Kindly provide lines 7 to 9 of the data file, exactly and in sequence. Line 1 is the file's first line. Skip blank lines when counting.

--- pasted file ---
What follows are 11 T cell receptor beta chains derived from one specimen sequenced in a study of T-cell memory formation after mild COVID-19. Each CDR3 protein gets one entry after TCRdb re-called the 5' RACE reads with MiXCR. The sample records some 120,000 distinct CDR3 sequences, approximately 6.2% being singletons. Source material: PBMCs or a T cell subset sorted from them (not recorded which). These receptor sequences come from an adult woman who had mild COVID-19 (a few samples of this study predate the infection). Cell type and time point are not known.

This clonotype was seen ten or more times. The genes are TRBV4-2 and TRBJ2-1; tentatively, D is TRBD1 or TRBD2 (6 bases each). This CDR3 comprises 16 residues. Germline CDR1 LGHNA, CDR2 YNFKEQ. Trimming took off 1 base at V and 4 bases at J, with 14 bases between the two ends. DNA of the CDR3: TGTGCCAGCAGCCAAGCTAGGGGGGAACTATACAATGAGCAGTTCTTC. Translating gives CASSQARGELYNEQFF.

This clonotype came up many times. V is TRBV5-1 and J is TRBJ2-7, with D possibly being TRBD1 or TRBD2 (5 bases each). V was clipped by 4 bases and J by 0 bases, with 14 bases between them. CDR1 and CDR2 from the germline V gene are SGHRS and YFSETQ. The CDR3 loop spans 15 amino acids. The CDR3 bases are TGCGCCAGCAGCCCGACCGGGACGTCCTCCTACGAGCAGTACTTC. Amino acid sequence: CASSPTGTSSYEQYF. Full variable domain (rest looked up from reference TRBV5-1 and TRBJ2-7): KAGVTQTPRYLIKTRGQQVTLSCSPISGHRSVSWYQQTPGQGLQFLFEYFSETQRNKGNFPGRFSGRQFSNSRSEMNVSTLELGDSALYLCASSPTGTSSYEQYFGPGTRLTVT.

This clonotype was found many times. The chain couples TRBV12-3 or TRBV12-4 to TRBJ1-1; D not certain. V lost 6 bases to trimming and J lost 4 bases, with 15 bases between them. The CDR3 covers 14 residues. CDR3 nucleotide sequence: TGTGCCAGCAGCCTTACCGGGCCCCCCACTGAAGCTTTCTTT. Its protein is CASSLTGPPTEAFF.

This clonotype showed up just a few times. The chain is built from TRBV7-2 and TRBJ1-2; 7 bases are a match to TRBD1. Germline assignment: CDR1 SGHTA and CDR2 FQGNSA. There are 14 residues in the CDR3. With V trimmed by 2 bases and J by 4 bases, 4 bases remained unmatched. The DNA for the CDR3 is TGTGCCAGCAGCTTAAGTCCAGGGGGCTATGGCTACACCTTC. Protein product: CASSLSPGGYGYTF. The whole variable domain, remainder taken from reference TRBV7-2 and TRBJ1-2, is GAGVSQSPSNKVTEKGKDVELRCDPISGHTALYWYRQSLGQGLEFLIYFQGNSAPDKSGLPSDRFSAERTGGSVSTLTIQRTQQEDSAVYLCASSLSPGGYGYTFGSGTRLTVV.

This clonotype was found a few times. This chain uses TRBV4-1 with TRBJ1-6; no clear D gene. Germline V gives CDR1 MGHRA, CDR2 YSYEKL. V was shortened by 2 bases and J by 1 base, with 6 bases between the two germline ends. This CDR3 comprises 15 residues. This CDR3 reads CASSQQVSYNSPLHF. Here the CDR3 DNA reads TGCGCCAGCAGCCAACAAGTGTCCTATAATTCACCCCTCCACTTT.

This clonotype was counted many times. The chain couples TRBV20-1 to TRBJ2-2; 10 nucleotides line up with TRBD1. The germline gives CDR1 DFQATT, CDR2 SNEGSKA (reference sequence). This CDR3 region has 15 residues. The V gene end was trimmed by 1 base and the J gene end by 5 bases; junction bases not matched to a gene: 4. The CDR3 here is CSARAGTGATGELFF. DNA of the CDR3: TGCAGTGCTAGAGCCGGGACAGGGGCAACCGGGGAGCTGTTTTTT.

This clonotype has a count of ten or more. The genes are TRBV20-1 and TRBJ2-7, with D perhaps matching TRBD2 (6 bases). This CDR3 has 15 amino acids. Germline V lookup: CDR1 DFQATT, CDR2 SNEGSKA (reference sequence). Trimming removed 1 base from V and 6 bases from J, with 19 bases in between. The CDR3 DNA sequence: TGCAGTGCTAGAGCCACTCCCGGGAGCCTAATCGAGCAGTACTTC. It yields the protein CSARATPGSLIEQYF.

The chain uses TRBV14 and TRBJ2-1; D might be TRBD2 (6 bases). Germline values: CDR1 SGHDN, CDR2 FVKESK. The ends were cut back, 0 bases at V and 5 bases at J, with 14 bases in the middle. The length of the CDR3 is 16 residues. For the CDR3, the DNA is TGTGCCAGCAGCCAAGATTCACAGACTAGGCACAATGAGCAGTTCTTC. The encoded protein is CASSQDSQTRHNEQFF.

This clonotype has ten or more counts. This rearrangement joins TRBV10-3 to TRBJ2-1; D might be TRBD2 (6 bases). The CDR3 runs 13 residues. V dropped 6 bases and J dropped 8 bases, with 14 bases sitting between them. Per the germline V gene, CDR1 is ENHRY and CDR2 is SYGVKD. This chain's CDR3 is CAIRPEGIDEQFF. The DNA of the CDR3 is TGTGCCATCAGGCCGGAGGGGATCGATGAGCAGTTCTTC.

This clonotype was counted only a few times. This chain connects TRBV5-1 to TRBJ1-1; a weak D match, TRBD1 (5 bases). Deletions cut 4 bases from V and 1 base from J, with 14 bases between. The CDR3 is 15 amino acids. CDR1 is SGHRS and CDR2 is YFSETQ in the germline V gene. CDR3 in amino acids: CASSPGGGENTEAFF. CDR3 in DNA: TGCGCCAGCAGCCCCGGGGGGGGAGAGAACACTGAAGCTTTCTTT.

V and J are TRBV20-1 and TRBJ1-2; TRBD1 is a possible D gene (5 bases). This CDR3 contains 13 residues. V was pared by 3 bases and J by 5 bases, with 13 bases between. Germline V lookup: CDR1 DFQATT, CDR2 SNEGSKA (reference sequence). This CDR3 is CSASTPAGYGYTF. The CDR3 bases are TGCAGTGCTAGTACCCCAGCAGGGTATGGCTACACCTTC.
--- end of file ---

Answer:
This clonotype was counted many times. The chain couples TRBV20-1 to TRBJ2-2; 10 nucleotides line up with TRBD1. The germline gives CDR1 DFQATT, CDR2 SNEGSKA (reference sequence). This CDR3 region has 15 residues. The V gene end was trimmed by 1 base and the J gene end by 5 bases; junction bases not matched to a gene: 4. The CDR3 here is CSARAGTGATGELFF. DNA of the CDR3: TGCAGTGCTAGAGCCGGGACAGGGGCAACCGGGGAGCTGTTTTTT.

This clonotype has a count of ten or more. The genes are TRBV20-1 and TRBJ2-7, with D perhaps matching TRBD2 (6 bases). This CDR3 has 15 amino acids. Germline V lookup: CDR1 DFQATT, CDR2 SNEGSKA (reference sequence). Trimming removed 1 base from V and 6 bases from J, with 19 bases in between. The CDR3 DNA sequence: TGCAGTGCTAGAGCCACTCCCGGGAGCCTAATCGAGCAGTACTTC. It yields the protein CSARATPGSLIEQYF.

The chain uses TRBV14 and TRBJ2-1; D might be TRBD2 (6 bases). Germline values: CDR1 SGHDN, CDR2 FVKESK. The ends were cut back, 0 bases at V and 5 bases at J, with 14 bases in the middle. The length of the CDR3 is 16 residues. For the CDR3, the DNA is TGTGCCAGCAGCCAAGATTCACAGACTAGGCACAATGAGCAGTTCTTC. The encoded protein is CASSQDSQTRHNEQFF.